[SciPy-user] Caveat About integrate.odeint
Thu Oct 25 15:24:24 CDT 2007
I think you are right, nevertheless I am puzzled at what is going on
If the problem I will post a code snippet on the list.
Do you have a small piece of demo code? This is very surprising, as
FORTRAN should never see the variable names. I can't replicate it in
spite of headache-inducing variable names:
In : T = lambda t, T: T
In : T0 = 1
In : t = [0,1,2]
In : scipy.integrate.odeint(T,T0,t)
array([[ 1. ],
> Message: 2
> Date: Thu, 25 Oct 2007 11:40:02 -0400
> From: "Anne Archibald" <firstname.lastname@example.org>
> Subject: Re: [SciPy-user] Caveat About integrate.odeint
> To: "SciPy Users List" <email@example.com>
> Content-Type: text/plain; charset=UTF-8
> On 25/10/2007, Lorenzo Isella <firstname.lastname@example.org> wrote:
>> I do not know if what I am going to write is really useful (maybe it
>> is pretty obvious for everybody on this list).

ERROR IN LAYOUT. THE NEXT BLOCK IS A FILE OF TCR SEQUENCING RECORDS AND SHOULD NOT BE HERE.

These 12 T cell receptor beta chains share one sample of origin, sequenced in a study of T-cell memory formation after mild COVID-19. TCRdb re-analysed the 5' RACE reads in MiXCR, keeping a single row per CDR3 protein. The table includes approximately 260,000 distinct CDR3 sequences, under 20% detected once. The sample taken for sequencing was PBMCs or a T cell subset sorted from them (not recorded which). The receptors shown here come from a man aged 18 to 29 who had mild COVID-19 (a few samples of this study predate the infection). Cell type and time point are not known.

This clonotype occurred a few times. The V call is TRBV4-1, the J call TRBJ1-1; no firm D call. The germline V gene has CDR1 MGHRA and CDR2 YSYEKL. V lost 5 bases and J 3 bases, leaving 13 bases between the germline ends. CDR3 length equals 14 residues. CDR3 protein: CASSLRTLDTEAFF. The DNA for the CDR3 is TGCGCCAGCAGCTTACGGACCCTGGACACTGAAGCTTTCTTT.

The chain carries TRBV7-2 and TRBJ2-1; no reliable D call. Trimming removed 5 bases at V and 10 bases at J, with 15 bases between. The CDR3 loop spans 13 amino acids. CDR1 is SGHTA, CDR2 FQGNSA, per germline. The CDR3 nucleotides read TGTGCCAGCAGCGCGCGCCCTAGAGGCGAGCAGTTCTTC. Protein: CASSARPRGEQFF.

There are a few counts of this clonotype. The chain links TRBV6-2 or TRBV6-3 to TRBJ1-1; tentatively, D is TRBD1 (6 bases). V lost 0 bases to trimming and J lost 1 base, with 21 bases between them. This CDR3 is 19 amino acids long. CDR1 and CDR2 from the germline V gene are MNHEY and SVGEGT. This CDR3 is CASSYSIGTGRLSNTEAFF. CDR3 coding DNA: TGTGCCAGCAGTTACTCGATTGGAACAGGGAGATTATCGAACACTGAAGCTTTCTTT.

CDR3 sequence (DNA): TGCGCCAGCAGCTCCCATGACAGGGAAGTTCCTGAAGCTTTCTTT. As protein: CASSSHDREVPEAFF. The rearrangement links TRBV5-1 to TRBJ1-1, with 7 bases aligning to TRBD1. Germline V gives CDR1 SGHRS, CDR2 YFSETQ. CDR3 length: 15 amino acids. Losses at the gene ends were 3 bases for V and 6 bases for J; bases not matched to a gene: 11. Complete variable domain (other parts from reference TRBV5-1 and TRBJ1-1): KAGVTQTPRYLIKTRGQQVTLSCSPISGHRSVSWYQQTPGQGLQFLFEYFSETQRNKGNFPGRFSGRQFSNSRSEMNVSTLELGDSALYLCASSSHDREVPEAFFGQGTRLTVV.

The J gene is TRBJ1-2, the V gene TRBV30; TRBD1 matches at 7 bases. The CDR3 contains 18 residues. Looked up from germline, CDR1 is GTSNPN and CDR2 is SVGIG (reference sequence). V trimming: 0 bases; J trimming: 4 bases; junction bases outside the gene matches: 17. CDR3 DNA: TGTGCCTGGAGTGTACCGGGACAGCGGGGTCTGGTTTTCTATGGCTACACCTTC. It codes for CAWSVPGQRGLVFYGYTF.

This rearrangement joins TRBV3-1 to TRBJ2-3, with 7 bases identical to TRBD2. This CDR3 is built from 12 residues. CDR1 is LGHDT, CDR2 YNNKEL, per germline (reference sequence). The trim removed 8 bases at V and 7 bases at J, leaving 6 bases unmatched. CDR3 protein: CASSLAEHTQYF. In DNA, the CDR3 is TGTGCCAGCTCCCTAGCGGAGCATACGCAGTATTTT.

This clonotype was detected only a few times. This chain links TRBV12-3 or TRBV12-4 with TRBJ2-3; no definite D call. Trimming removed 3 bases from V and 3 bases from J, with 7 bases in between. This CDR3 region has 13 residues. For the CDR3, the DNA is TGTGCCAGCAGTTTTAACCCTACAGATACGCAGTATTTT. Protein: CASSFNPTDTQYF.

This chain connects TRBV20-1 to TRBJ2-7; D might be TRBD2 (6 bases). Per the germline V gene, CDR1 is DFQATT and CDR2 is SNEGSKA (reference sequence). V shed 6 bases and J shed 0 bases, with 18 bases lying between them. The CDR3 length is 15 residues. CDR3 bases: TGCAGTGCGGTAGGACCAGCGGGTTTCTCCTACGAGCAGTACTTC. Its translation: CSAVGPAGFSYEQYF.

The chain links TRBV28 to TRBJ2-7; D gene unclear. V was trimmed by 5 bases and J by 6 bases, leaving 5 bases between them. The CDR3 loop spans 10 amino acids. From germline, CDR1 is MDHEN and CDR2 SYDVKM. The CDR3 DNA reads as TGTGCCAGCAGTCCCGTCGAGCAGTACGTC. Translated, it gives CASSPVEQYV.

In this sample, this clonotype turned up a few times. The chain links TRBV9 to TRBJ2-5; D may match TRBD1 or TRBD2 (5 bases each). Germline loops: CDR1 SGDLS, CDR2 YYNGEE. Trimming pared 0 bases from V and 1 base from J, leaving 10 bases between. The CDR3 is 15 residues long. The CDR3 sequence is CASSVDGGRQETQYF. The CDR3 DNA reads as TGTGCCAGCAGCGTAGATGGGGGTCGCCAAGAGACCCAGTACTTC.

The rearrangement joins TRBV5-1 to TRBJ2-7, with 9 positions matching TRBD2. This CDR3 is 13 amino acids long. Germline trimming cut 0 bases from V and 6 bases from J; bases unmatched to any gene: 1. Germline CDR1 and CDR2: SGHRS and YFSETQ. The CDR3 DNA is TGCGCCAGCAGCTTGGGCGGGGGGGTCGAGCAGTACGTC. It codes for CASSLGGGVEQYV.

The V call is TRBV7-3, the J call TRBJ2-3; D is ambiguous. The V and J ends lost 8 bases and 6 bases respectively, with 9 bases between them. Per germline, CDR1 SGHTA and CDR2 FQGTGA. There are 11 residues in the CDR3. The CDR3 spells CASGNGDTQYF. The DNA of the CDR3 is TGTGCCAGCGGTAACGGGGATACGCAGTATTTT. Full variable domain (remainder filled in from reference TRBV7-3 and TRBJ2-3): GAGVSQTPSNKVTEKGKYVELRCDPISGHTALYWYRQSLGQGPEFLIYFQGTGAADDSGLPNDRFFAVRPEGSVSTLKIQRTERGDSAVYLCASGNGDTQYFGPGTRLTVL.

>> I have been using integrate.odeint for quite a while to solve some
>> population equations.
>> Then I made a trivial change (nothing leading to different physics or
>> in general such as to justify any substantial difference with the
>> previous results), and I woke up in a nightmare: precision errors,
>> routine crashing etc...
>> I think I now what happened: in my code I was using t [time], T(t)
>> [time-dependent temperature], t_0 (initial time) and T_0 (initial
>> For Python there is no possibility of confusion, but the underlying
>> Fortran made a mess out of this...
>> Something very trivial, but it took me a day and a half to debug this.
>> Hope it was useful.
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